Beyond the Personal Automobile
The connected car has finally arrived. Our smart phones sync up with our dashboards, and soon vehicle-to-vehicle communication could make car crashes a thing of the past. Ford recently announced it’s working on a “smart seat” that will detect when a driver is having a heart attack. What could be better?
How about using technology to allow millions of us to move beyond car ownership? You won’t hear large automobile companies talk about it, but information technology gives society the greatest chance in decades to rethink transportation. Instead of cars equipped with medical sensors, I would like to see fewer cars and more room for bike paths. A little exercise will make our hearts stronger.
In America, nearly all of us has a personal automobile, available at our doorstep at all times. This is immensely convenient. It provides access to work and opportunity. But it brings familiar problems: billions of dollars sent each year to the Middle East, growing carbon dioxide emissions, traffic, noise pollution, and paving over of green space. Only a quarter of us can get to work using public transportation in 90 minutes or less. About 50 percent of urban land is dedicated to transportation. In Denver, where I live, the average car has 1.1 occupants. When I see someone driving with nothing but a hat on the passenger seat, I feel as though I am looking backward in time at an early steam engine or some other immensely inefficient contraption.
Urban density is an important consideration when thinking about what a different transportation system could look like. New York City, Boston, and downtown Chicago have a high urban density and can be considered “thick” cities, while most of Phoenix, Atlanta, and Denver have lower densities, making them “thin” cities. It’s our thick cities where it is easiest to live without a car. In these cities, “multimodal” transportation is already a reality. It’s easy to swing from one mode to another like Tarzan swinging across a jungle by vines. People walk, take the subway, grab a cab, and walk some more.
Now we’re seeing the beginning of what’s called intelligent multimodal transportation. Smart phones allow us to instantly rent a bike, carpool with someone just a mile up the road, find a bus, and even “ping a ride” with a car service or cab to get where we are going. Car-sharing services like Zipcar are viable businesses today in our thickest cities, because users can easily reach a shared car on foot after pulling up its location on their phone. In thick cities, technology is rapidly making it even more convenient to live without owning a car.
In our thin cities and suburban areas, it is far more difficult to reach transit, and so most people still own their own automobile. There’s not much of a jungle yet. Can we move beyond the personal automobile in such areas?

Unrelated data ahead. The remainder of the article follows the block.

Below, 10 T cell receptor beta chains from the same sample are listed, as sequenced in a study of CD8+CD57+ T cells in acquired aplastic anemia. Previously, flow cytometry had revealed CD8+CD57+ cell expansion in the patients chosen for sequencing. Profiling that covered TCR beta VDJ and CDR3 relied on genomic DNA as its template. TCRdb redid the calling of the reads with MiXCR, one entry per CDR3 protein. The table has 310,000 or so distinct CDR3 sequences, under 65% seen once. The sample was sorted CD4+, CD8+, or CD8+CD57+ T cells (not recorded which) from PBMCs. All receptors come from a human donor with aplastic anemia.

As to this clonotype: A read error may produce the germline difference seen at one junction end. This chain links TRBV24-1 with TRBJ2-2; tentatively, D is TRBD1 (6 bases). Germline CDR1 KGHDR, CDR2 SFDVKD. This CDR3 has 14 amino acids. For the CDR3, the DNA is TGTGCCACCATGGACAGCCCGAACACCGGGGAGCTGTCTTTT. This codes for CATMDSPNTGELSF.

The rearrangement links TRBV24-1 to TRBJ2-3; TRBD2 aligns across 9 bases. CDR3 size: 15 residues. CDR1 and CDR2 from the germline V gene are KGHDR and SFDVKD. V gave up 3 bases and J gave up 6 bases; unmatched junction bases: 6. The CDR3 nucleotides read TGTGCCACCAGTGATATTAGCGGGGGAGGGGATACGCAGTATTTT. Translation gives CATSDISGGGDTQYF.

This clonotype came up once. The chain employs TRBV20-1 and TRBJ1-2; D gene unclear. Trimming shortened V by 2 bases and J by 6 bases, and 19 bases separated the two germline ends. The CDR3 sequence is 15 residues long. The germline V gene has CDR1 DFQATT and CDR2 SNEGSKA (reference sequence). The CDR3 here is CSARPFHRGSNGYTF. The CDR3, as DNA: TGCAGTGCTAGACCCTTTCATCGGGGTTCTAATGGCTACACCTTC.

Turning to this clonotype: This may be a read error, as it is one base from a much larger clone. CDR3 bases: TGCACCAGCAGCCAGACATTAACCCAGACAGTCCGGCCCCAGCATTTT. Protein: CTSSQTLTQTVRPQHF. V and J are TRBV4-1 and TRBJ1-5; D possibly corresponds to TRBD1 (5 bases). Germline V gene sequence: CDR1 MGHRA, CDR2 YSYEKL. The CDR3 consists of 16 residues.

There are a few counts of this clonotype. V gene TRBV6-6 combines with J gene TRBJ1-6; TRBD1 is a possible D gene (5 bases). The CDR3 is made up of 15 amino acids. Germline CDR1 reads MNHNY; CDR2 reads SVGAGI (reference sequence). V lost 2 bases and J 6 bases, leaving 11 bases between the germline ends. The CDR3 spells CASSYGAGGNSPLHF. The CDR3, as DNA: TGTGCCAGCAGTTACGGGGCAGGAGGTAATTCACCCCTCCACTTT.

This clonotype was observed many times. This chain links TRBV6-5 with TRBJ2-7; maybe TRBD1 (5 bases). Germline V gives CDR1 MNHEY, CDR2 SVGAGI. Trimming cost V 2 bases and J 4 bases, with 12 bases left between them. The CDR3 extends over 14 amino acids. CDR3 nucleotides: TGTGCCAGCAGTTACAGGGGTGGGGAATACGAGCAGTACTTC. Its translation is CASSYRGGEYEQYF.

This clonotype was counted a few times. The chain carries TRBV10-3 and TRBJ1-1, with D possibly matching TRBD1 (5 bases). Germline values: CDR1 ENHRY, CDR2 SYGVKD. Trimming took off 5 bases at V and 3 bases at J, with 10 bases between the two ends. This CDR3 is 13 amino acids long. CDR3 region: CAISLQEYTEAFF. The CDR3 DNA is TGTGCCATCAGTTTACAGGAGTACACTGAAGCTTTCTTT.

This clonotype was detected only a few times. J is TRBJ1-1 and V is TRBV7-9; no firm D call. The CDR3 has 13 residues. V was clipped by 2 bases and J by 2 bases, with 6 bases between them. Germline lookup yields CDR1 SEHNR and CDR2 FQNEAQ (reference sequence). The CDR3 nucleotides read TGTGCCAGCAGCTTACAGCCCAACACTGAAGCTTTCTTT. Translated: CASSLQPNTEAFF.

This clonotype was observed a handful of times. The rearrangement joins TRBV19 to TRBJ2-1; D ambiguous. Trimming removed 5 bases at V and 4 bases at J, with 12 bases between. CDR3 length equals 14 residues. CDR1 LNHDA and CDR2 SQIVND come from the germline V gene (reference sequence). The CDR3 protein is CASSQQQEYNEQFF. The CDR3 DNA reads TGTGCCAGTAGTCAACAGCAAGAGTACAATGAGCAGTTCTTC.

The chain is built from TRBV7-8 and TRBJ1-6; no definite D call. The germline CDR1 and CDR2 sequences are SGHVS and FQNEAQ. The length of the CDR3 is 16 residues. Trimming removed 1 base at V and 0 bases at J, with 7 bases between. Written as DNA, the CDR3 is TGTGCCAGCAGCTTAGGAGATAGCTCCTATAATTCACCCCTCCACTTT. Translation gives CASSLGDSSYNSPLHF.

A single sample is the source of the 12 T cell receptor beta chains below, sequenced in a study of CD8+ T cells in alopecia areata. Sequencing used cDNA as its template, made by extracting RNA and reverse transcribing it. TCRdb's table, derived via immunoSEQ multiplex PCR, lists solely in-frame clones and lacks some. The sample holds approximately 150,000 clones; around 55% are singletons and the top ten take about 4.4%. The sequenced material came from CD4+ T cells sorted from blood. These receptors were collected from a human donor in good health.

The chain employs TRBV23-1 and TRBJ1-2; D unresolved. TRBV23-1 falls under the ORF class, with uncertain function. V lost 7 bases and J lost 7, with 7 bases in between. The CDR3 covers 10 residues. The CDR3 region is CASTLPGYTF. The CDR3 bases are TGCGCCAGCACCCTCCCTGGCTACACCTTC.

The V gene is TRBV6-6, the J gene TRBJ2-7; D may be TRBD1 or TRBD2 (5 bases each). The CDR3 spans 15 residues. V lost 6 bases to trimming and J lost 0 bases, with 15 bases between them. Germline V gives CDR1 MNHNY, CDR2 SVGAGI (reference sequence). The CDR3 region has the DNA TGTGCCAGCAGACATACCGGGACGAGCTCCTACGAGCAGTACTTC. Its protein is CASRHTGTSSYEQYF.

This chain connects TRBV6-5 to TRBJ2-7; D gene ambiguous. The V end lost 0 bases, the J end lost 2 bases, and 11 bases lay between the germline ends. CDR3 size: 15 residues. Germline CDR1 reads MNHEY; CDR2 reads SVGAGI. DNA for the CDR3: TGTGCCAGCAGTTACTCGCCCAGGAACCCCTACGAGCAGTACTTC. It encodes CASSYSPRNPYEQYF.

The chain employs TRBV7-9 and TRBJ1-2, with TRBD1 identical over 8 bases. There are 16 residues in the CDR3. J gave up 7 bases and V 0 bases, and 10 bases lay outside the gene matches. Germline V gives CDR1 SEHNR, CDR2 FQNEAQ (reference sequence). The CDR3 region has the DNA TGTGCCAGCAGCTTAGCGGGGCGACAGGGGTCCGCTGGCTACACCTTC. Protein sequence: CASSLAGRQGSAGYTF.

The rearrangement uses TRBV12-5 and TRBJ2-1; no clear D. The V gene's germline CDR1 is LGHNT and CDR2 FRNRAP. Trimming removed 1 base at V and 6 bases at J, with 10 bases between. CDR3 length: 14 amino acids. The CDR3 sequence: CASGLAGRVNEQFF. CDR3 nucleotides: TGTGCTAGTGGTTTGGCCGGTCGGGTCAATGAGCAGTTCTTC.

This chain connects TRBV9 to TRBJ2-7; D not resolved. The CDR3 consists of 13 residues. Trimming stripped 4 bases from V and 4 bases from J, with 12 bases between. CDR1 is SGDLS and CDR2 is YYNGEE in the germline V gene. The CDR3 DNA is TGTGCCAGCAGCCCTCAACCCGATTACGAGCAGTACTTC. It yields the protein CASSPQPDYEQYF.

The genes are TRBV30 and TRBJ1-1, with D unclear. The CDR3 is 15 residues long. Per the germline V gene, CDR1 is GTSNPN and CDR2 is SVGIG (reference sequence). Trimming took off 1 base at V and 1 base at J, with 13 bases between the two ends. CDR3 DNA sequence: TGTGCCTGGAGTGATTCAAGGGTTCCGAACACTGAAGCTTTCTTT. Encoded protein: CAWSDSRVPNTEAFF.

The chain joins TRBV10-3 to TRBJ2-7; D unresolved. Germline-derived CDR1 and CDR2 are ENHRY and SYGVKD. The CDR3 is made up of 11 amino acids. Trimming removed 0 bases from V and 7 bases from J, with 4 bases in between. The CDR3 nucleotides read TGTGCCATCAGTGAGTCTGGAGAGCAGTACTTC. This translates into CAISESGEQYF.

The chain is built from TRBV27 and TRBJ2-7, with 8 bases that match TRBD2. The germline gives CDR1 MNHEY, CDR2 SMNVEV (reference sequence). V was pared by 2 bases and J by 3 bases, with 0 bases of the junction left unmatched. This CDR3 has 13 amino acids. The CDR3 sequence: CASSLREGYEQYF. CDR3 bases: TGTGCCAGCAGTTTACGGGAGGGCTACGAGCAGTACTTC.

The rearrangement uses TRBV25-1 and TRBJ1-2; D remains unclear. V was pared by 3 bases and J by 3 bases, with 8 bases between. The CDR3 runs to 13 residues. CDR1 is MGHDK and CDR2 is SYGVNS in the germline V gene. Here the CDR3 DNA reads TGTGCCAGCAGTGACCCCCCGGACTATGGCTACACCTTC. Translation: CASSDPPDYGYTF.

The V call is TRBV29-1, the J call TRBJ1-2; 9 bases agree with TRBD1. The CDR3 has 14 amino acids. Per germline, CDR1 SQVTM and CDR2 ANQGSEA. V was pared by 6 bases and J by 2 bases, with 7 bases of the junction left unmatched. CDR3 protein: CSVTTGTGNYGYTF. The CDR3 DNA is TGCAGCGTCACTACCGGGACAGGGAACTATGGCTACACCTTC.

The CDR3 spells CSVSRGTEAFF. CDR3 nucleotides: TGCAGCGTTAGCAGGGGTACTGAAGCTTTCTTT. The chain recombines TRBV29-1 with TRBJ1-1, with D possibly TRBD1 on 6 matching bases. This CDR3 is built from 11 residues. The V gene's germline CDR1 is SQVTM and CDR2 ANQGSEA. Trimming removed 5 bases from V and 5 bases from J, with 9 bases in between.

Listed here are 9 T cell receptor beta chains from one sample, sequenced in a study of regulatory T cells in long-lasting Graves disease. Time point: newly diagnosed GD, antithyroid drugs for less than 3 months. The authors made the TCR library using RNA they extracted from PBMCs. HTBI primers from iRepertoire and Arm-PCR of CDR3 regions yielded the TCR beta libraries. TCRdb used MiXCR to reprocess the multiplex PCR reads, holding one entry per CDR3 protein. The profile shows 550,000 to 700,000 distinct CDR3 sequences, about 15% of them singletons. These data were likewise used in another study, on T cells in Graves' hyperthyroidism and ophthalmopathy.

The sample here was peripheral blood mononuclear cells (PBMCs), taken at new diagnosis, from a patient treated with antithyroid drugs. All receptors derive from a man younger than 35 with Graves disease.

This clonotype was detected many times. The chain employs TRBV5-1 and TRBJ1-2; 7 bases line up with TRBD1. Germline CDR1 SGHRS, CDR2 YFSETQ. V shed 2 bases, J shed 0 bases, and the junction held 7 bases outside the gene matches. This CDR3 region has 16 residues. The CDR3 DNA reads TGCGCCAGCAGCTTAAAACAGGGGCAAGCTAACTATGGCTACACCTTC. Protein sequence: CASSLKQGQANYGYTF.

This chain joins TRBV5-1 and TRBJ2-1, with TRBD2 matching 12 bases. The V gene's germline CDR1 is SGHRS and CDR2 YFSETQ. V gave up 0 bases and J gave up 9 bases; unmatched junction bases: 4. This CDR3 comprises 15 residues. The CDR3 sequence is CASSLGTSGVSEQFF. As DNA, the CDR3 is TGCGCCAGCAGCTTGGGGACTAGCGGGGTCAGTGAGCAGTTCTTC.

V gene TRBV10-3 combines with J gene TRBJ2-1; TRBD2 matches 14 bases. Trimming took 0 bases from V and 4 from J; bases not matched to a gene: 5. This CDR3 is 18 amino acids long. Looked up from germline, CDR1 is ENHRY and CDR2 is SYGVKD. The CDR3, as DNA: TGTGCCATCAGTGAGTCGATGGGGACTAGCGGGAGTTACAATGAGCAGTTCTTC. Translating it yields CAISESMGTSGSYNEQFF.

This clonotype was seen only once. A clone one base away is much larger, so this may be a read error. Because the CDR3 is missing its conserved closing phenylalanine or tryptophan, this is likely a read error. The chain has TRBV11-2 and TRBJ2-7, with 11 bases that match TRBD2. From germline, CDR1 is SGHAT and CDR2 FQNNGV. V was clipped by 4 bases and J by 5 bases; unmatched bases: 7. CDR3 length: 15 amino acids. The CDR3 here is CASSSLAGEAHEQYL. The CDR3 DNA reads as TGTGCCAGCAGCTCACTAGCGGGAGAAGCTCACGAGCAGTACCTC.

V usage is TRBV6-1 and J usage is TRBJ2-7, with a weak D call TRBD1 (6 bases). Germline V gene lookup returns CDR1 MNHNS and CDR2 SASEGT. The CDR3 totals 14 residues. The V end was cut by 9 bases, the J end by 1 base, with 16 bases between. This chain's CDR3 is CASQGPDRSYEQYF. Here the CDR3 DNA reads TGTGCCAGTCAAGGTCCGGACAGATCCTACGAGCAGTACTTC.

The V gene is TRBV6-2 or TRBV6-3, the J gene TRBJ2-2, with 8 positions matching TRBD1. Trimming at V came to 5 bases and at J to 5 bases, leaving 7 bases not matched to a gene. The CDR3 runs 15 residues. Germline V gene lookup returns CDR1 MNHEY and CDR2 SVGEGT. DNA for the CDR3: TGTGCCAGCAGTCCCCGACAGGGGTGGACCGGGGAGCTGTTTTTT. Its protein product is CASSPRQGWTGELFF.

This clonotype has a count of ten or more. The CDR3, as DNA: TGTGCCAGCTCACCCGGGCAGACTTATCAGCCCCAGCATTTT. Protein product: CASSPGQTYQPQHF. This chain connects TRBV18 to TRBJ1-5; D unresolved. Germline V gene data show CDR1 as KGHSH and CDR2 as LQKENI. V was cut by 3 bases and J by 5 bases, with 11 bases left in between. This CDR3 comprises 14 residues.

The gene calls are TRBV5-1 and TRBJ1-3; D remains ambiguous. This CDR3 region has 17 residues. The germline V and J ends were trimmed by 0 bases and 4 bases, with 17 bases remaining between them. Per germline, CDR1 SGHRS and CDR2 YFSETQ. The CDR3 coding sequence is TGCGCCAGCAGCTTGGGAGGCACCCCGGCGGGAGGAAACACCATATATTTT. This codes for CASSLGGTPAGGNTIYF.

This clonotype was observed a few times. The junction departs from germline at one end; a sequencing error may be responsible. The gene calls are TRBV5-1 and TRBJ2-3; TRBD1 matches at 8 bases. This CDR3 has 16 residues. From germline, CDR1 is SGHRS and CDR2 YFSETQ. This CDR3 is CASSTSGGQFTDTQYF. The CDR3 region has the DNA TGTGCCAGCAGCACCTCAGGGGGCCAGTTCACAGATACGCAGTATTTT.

I think any transition would have to start with the roughly 70 million commuters in the United States. The recipe for making car ownership less necessary for them requires three main ingredients. First, we need express “trunk line” transit services (trains, buses, vans, or carpools) from residential neighborhoods to areas where people work. Next, people will need local, short-distance transportation in the form of a bike, low-cost taxi, shuttle, or small personal vehicle to get to and from the trunk line service. Finally, car-sharing services—like Zipcar or peer-to-peer services like Getaround or RelayRides—need to be available near both work and home so people can have access to a car when they need one.
I call the transfer points where local transportation meets the trunk line services “GoPoints.” These points would be located every three or four miles across the suburban area surrounding a metropolitan region. Our current train, light rail, and bus rapid transit stations are already GoPoints, but we would need many more (a flag in a shopping mall’s parking lot could serve as one). And we would need thriving regional and local transportation services connecting to them.
The system would be similar to our national airport network. It would require users to have both easy access to their local GoPoint and a convenient “last mile” service to let them reach their final destination. Who would want to fly to an airport in another city that did not offer car rental, taxis, or shuttles for that purpose? Technologies like GPS and smart phones are critical in organizing our movement around such hubs and finding the fastest, most convenient transportation home.
Beyond helping commuters, the GoPoint system would enable millions of seniors and youth to get where they need to go across their city or region without needing to own a car. We have an opportunity to integrate piecemeal mobility innovations into meaningful solutions for consumers in both thick and thin cities. Seizing that opportunity will reduce the footprint of our transportation system and allow us to convert a portion of our roadways and parking areas into bike and pedestrian paths.
Dan Sturges is former GM car designer, inventor of the GEM neighborhood vehicle, and a member of the Transportation Research Board. His work on sustainable mobility reform can be found at www.wheelchange.us.
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